The Role of Renin-Angiotensin System in the Pathophysiology of Migraine

One woman who is stressed or in pain from depression, anxiety or headache related health issues
While it does not influence migraine severity, the renin-angiotensin system (RAS) has an important role in the pathophysiology of migraine.

While it does not influence migraine severity, the renin-angiotensin system (RAS) has an important role in the pathophysiology of migraine. Serum levels of angiotensin converting enzyme (ACE) are lower and those of angiotensin II and angiotensin (1-7) levels are higher in patients with migraine than in controls, according to study results published in Headache.

Although migraine is very common, the pathophysiology of migraine is not fully understood. Recent studies suggested that drugs that interfere with the RAS may be useful to prevent migraine. As limited data exist on the role of RAS in migraine, the current study aimed to investigate the serum levels of RAS markers in patients with migraine and its association with migraine severity.

This cross sectional study included adults aged between 18 and 60 years with episodic migraine. The Headache Impact Test, version 6 (HIT-6) questionnaire, and Migraine Disability Test (MIDAS) questionnaire were used to assess headache impact. The Beck Anxiety Inventory (BAI) and Beck Depression Inventory (BDI), respectively, were used to assess anxious and depressive symptoms. Blood was collected to determine serum levels of ACE, ACE2, angiotensin II, and angiotensin (1-7).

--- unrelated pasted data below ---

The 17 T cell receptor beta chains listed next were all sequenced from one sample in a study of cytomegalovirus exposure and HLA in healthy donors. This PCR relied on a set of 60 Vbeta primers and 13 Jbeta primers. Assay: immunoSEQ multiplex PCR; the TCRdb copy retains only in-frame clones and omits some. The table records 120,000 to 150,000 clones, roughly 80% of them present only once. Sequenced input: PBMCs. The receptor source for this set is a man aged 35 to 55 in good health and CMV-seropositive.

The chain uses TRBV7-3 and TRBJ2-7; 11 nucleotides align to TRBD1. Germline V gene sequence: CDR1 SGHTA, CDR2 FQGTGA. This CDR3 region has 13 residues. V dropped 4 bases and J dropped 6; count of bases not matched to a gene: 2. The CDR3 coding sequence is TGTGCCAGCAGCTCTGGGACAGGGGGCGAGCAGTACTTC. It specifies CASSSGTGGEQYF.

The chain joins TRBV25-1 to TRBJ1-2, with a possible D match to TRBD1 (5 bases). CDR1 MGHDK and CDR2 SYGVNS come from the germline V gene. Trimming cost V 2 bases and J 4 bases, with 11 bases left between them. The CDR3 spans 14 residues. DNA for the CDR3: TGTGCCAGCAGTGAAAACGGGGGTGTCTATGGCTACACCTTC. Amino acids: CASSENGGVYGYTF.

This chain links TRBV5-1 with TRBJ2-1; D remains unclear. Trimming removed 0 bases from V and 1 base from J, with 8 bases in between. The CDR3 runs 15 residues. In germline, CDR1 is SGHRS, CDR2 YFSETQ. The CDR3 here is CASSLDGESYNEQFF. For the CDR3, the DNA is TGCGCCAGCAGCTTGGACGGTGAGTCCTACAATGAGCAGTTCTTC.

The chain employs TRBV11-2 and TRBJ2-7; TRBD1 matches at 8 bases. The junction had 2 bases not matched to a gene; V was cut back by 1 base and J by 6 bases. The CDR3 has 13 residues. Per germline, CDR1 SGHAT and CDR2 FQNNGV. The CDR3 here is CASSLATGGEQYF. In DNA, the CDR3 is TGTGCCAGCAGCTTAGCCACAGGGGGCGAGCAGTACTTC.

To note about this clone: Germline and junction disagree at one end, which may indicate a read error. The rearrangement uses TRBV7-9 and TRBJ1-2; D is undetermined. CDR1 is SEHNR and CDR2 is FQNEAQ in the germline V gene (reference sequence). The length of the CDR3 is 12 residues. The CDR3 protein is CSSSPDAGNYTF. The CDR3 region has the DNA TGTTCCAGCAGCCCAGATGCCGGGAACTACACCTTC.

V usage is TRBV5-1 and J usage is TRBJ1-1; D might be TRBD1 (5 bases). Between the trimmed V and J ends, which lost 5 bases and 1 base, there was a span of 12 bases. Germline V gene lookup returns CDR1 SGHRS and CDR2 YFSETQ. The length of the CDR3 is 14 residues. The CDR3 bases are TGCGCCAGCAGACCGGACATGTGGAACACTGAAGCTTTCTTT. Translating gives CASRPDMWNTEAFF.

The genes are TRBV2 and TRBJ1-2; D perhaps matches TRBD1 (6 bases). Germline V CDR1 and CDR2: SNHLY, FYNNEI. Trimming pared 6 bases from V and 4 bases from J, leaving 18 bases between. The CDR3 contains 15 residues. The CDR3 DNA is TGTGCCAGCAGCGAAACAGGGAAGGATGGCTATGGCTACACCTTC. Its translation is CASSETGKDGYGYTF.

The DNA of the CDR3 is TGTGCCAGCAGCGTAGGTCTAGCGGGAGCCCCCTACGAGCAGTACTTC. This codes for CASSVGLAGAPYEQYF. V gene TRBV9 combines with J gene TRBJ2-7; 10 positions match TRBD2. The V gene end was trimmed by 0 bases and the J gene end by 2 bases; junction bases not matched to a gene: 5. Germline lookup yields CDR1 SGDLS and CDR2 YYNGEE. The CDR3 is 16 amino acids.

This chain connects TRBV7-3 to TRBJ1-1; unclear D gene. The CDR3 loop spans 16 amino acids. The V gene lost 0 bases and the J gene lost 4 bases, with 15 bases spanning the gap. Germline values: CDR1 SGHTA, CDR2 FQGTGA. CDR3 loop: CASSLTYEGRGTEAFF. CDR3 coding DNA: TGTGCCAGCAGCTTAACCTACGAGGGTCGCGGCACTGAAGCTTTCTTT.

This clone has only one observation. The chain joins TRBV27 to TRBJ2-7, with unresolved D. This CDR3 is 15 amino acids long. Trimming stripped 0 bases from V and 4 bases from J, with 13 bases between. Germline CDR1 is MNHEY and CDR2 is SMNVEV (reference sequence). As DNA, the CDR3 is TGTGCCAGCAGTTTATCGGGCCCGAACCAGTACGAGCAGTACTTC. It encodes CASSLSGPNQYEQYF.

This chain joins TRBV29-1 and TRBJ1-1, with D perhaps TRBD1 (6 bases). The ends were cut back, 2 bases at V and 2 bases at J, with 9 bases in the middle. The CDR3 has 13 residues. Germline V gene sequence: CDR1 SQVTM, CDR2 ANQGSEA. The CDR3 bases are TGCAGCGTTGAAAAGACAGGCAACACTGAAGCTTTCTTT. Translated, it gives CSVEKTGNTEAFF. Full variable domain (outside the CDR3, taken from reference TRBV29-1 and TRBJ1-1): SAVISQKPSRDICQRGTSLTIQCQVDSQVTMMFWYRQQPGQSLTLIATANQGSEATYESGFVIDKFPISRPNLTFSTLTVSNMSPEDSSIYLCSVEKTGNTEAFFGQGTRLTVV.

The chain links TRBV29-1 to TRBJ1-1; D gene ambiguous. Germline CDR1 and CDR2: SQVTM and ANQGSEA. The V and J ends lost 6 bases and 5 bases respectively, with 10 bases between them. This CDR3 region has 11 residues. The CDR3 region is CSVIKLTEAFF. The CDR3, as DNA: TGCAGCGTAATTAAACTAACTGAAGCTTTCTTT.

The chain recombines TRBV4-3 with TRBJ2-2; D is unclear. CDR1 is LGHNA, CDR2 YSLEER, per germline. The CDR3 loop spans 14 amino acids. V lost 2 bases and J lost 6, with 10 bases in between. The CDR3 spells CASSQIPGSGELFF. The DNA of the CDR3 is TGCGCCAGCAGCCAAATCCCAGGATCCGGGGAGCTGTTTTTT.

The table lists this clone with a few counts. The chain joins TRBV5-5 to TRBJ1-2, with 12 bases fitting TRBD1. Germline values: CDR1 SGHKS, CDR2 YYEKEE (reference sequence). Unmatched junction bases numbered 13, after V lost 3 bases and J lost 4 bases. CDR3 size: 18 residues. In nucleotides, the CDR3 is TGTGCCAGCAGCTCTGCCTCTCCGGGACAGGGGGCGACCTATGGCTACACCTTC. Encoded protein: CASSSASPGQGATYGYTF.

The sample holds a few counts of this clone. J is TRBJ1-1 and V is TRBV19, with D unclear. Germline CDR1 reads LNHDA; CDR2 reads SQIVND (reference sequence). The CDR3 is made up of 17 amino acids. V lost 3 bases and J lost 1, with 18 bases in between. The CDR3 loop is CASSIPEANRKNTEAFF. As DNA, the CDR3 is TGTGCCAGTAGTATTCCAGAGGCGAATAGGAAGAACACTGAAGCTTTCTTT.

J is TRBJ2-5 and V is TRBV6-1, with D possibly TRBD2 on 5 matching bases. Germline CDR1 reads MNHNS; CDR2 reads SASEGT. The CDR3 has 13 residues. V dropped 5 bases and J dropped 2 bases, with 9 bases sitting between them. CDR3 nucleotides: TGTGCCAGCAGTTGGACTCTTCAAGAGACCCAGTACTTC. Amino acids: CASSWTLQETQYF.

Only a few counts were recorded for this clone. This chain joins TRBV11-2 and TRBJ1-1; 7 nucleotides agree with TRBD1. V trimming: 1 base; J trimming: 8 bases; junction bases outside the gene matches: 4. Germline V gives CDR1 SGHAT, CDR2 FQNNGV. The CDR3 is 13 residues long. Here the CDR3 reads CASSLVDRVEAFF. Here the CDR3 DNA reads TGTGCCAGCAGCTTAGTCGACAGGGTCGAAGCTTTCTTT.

The study sample included 30 (mean age, 29 years) patients with episodic migraine and 20 (mean age, 29 years) healthy controls from the outpatient clinic at Hospital das Clinicas (Universidade Federa de Minas Gerais, Belo Horizone, Brazil). Patients with migraine and controls were comparable in body mass index, blood pressure, and BDI and BAI scores.

The average HIT-6 score was 62.9 and the median MIDAS score was 23.5. Among patients with migraine, ACE levels (65.5vs 85.2, respectively; P =.005) and ACE/ACE2 ratio (3.5 vs 4.3, respectively; P =.032) were lower, compared with those in healthy controls. Conversely, levels of angiotensin II (605.4 vs 309.7, respectively; P <.001) and angiotensin (1-7) (397.9 vs 214.4, respectively; P =.001) levels were higher in patients with migraine, compared with controls.  There were no differences in levels of ACE2 or in angiotensin-II/angiotensin (1-7) ratio between the groups.

Study researchers observed no correlation between RAS serum markers and migraine severity according to HIT or MIDAS questionnaires. They also observed no correlation between RAS serum markers and depressive or anxious symptoms, according to BDI and BAI scores, respectively.

The study had several limitations, including the relatively small sample size, cross-sectional design, potential enrollment bias, and limiting the study sample to patients with episodic migraine not taking any prophylactic treatment.

The study researchers concluded that their “results suggest the participation of RAS in migraine pathophysiology, but not in its severity,” and that further longitudinal studies are needed “to establish the influence of the RAS markers on migraine development and headache attacks.”


Martins LB, Silva de Miranda A, Rodrigues AMDS, et al. Altered serum levels of renin-angiotensin system markers in migraine. Headache. Published online September 2, 2020. doi:10.1111/head.13949